Tuesday, December 21, 2010

Christmas cancelled for thousands

A few centimetres of snow and low temperatures has brought Britain to a virtual standstill with thousands forced to cancel travel plans or put them on hold. The cold weather is also making the festive season miserable as they try to keep warm and worry about rising heating costs.

Flight delays

Four days after snow hit the south-east of England thousand of passengers remained stranded at Heathrow airport. Gatwick and London City airport has also seen problems, but the worst of the disruption was at London's busiest airport. On Monday only a handful of flights departed and airport authorities were only allowing those with confirmed flights to enter the building. 

The worst scenes were at terminal 3 where hundreds of passengers were spending their third day waiting for their flight to leave. Terminal 5 was less chaotic on Monday, but there was just as much confusion and as many scenes of disappointment. Staff were only allowing those into the building whose flights were expected, on-schedule or delayed. But even after entering into the fast space there was confusion with few announcements over the public-address system and only a skeleton staff answering passengers' questions.

Those under the impression their flight was leaving joined very long queues to drop off their checked-in baggage. Some queued for up to two hours before arriving at the desk only to find their flight had, in the mean time, been cancelled. Some found out their plans had been scuppered as they were still in the queue as announcements came over the Tannoy. Two young women looked extremely distressed after it was announced the New York flight had been dropped. Making a phone call, one wept uncontrollably, her mascara smeared as tears ran down her face. While tempers did not fray too much, there was nonetheless anger amongst many travellers sat around the terminal building. "This is f***ing ridiculous," one passenger told tvnewswatch, "I managed to make it all the way from Devon, but they can't even run a proper air service." Hoping to travel to Dubai, he was expecting his airline to arrange a different flight but he said he would probably lose several thousand pounds in lost business.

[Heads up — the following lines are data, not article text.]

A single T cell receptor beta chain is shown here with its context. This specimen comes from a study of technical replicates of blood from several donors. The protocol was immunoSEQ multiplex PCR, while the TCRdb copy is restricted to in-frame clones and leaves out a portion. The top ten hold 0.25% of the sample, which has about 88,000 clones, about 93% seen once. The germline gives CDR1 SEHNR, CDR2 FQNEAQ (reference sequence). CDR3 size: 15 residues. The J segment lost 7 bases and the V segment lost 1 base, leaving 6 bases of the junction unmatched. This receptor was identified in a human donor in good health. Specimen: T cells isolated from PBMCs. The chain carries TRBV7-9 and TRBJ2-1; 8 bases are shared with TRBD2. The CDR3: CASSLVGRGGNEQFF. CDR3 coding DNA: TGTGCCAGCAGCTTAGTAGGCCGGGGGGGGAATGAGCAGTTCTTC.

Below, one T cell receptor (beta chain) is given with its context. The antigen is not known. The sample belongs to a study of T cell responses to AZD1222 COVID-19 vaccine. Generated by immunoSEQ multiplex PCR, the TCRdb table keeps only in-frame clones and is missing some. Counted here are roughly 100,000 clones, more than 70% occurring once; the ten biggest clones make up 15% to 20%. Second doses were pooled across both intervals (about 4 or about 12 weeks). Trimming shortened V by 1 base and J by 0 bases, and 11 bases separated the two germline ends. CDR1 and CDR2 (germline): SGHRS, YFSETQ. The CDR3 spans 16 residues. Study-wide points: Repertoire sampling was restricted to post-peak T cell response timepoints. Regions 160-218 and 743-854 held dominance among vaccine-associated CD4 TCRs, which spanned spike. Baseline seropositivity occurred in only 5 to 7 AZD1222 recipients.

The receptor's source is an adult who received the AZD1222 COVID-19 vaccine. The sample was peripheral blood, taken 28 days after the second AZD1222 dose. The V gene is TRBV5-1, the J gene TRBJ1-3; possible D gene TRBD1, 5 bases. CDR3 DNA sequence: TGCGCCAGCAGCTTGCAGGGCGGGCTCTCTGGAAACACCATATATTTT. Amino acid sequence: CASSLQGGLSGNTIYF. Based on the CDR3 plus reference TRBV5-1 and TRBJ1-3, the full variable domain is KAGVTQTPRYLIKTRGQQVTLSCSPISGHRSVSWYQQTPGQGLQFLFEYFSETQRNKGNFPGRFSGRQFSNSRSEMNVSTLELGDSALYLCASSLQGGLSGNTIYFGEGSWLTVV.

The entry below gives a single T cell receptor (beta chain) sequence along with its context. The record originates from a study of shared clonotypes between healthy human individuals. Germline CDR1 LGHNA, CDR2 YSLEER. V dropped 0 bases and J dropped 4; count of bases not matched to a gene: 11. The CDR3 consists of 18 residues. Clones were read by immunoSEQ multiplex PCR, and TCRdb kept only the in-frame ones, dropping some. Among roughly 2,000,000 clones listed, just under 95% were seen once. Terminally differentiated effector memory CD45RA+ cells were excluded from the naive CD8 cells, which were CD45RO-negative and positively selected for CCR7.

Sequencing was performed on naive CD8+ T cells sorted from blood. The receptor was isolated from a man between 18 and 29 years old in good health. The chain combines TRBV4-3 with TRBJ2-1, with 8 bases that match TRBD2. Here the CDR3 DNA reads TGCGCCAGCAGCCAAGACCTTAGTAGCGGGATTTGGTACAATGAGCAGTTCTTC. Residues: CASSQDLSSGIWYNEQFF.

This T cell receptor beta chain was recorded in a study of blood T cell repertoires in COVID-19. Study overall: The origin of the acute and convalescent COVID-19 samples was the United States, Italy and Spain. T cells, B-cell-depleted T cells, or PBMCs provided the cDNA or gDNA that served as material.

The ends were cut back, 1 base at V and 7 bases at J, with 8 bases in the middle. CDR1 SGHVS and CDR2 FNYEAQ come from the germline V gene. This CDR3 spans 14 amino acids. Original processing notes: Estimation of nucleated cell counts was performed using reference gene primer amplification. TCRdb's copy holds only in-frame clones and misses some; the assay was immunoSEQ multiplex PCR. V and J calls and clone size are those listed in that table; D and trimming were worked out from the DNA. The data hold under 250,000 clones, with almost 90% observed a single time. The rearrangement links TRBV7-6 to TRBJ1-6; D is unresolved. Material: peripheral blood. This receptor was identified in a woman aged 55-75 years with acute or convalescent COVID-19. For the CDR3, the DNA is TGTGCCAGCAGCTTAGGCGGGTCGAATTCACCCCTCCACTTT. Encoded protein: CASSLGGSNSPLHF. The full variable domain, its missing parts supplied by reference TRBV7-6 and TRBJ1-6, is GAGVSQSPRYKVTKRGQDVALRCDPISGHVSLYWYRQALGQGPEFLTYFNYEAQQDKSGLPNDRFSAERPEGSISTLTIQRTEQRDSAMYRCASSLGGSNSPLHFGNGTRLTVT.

It was already midday when British Airways announced short haul flights had been cancelled. But by 14:00 the bad news came that most long haul flights would also be dropped. On the information board in terminal 5 only 9 flights showed as having taken off while everything after a US flight to Baltimore was cancelled.

Those arriving at the check-in desk to find their flight cancelled were offered only an apology and a standard letter explaining the situation and compensation on offer. "Due to severe weather disruption and air traffic control restrictions at London Heathrow and at airports overseas, we have had to cancel a large number of flights today," the letter said. The communique went on to offer apologies for not facilitating the rebooking of an alternate flight. Despite the freezing temperatures outside it then demanded passengers to leave the building. "Due to terminal restrictions and the current queue lengths we are experiencing, we are asking you to now leave the terminal building."